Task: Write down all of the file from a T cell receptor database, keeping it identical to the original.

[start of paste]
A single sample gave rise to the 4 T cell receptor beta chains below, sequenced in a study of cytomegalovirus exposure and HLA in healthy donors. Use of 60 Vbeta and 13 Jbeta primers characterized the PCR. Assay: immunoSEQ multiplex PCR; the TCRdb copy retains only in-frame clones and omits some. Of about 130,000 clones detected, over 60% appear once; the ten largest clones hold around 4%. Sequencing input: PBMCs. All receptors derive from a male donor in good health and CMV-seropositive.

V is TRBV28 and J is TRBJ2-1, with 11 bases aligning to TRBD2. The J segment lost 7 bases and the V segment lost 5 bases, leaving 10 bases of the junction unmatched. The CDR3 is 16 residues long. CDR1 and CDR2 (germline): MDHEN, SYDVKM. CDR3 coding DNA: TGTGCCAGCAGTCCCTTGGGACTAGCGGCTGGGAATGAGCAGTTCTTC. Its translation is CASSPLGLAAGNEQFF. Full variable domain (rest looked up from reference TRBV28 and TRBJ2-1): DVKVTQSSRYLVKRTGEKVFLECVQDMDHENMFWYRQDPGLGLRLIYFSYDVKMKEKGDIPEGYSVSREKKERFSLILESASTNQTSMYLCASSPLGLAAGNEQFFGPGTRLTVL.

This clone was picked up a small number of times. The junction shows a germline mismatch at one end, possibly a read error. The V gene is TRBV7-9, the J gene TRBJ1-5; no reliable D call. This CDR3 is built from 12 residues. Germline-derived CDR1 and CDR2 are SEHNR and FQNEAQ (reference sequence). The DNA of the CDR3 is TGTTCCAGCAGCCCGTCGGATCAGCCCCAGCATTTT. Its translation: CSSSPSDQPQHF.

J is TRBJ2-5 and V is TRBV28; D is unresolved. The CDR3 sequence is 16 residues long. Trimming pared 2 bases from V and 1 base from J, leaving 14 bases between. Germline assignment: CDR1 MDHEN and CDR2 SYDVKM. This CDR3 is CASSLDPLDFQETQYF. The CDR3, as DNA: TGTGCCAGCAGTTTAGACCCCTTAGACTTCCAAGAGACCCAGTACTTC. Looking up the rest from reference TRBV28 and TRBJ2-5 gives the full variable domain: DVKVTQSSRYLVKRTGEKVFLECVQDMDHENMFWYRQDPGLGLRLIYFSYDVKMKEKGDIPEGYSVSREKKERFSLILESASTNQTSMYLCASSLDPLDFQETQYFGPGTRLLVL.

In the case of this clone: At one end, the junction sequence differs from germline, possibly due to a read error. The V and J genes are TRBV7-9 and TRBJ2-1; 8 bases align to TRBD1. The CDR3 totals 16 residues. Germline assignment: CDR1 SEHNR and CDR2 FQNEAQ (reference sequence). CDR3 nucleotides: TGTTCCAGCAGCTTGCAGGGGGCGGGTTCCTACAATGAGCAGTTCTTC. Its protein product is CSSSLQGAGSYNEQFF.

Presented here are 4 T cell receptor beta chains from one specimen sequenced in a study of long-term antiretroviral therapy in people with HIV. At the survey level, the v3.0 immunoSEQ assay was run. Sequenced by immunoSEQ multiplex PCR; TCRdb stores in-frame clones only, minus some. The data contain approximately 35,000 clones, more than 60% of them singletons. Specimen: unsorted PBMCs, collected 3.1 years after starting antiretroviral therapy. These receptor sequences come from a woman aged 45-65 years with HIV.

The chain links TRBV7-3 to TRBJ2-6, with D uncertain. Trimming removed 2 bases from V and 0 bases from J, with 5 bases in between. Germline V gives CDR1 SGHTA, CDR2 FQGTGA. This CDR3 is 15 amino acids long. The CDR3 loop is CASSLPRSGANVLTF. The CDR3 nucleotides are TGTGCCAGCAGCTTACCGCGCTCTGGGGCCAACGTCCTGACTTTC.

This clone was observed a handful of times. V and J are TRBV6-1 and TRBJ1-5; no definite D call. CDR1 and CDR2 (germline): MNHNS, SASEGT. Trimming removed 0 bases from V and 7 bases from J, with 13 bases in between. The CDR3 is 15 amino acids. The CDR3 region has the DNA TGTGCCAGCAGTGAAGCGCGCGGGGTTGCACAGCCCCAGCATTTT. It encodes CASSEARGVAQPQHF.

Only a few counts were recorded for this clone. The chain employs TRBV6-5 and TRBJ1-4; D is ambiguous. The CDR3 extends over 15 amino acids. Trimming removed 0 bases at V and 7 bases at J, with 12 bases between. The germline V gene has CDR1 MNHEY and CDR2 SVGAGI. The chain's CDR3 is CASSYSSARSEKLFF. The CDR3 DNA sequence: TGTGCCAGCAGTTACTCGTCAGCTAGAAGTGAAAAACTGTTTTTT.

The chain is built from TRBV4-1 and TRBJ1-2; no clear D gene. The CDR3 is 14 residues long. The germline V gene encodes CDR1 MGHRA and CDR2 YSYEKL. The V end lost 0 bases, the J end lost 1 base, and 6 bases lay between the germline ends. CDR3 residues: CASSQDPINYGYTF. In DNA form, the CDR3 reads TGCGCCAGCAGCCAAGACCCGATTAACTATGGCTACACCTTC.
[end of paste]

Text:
A single sample gave rise to the 4 T cell receptor beta chains below, sequenced in a study of cytomegalovirus exposure and HLA in healthy donors. Use of 60 Vbeta and 13 Jbeta primers characterized the PCR. Assay: immunoSEQ multiplex PCR; the TCRdb copy retains only in-frame clones and omits some. Of about 130,000 clones detected, over 60% appear once; the ten largest clones hold around 4%. Sequencing input: PBMCs. All receptors derive from a male donor in good health and CMV-seropositive.

V is TRBV28 and J is TRBJ2-1, with 11 bases aligning to TRBD2. The J segment lost 7 bases and the V segment lost 5 bases, leaving 10 bases of the junction unmatched. The CDR3 is 16 residues long. CDR1 and CDR2 (germline): MDHEN, SYDVKM. CDR3 coding DNA: TGTGCCAGCAGTCCCTTGGGACTAGCGGCTGGGAATGAGCAGTTCTTC. Its translation is CASSPLGLAAGNEQFF. Full variable domain (rest looked up from reference TRBV28 and TRBJ2-1): DVKVTQSSRYLVKRTGEKVFLECVQDMDHENMFWYRQDPGLGLRLIYFSYDVKMKEKGDIPEGYSVSREKKERFSLILESASTNQTSMYLCASSPLGLAAGNEQFFGPGTRLTVL.

This clone was picked up a small number of times. The junction shows a germline mismatch at one end, possibly a read error. The V gene is TRBV7-9, the J gene TRBJ1-5; no reliable D call. This CDR3 is built from 12 residues. Germline-derived CDR1 and CDR2 are SEHNR and FQNEAQ (reference sequence). The DNA of the CDR3 is TGTTCCAGCAGCCCGTCGGATCAGCCCCAGCATTTT. Its translation: CSSSPSDQPQHF.

J is TRBJ2-5 and V is TRBV28; D is unresolved. The CDR3 sequence is 16 residues long. Trimming pared 2 bases from V and 1 base from J, leaving 14 bases between. Germline assignment: CDR1 MDHEN and CDR2 SYDVKM. This CDR3 is CASSLDPLDFQETQYF. The CDR3, as DNA: TGTGCCAGCAGTTTAGACCCCTTAGACTTCCAAGAGACCCAGTACTTC. Looking up the rest from reference TRBV28 and TRBJ2-5 gives the full variable domain: DVKVTQSSRYLVKRTGEKVFLECVQDMDHENMFWYRQDPGLGLRLIYFSYDVKMKEKGDIPEGYSVSREKKERFSLILESASTNQTSMYLCASSLDPLDFQETQYFGPGTRLLVL.

In the case of this clone: At one end, the junction sequence differs from germline, possibly due to a read error. The V and J genes are TRBV7-9 and TRBJ2-1; 8 bases align to TRBD1. The CDR3 totals 16 residues. Germline assignment: CDR1 SEHNR and CDR2 FQNEAQ (reference sequence). CDR3 nucleotides: TGTTCCAGCAGCTTGCAGGGGGCGGGTTCCTACAATGAGCAGTTCTTC. Its protein product is CSSSLQGAGSYNEQFF.

Presented here are 4 T cell receptor beta chains from one specimen sequenced in a study of long-term antiretroviral therapy in people with HIV. At the survey level, the v3.0 immunoSEQ assay was run. Sequenced by immunoSEQ multiplex PCR; TCRdb stores in-frame clones only, minus some. The data contain approximately 35,000 clones, more than 60% of them singletons. Specimen: unsorted PBMCs, collected 3.1 years after starting antiretroviral therapy. These receptor sequences come from a woman aged 45-65 years with HIV.

The chain links TRBV7-3 to TRBJ2-6, with D uncertain. Trimming removed 2 bases from V and 0 bases from J, with 5 bases in between. Germline V gives CDR1 SGHTA, CDR2 FQGTGA. This CDR3 is 15 amino acids long. The CDR3 loop is CASSLPRSGANVLTF. The CDR3 nucleotides are TGTGCCAGCAGCTTACCGCGCTCTGGGGCCAACGTCCTGACTTTC.

This clone was observed a handful of times. V and J are TRBV6-1 and TRBJ1-5; no definite D call. CDR1 and CDR2 (germline): MNHNS, SASEGT. Trimming removed 0 bases from V and 7 bases from J, with 13 bases in between. The CDR3 is 15 amino acids. The CDR3 region has the DNA TGTGCCAGCAGTGAAGCGCGCGGGGTTGCACAGCCCCAGCATTTT. It encodes CASSEARGVAQPQHF.

Only a few counts were recorded for this clone. The chain employs TRBV6-5 and TRBJ1-4; D is ambiguous. The CDR3 extends over 15 amino acids. Trimming removed 0 bases at V and 7 bases at J, with 12 bases between. The germline V gene has CDR1 MNHEY and CDR2 SVGAGI. The chain's CDR3 is CASSYSSARSEKLFF. The CDR3 DNA sequence: TGTGCCAGCAGTTACTCGTCAGCTAGAAGTGAAAAACTGTTTTTT.

The chain is built from TRBV4-1 and TRBJ1-2; no clear D gene. The CDR3 is 14 residues long. The germline V gene encodes CDR1 MGHRA and CDR2 YSYEKL. The V end lost 0 bases, the J end lost 1 base, and 6 bases lay between the germline ends. CDR3 residues: CASSQDPINYGYTF. In DNA form, the CDR3 reads TGCGCCAGCAGCCAAGACCCGATTAACTATGGCTACACCTTC.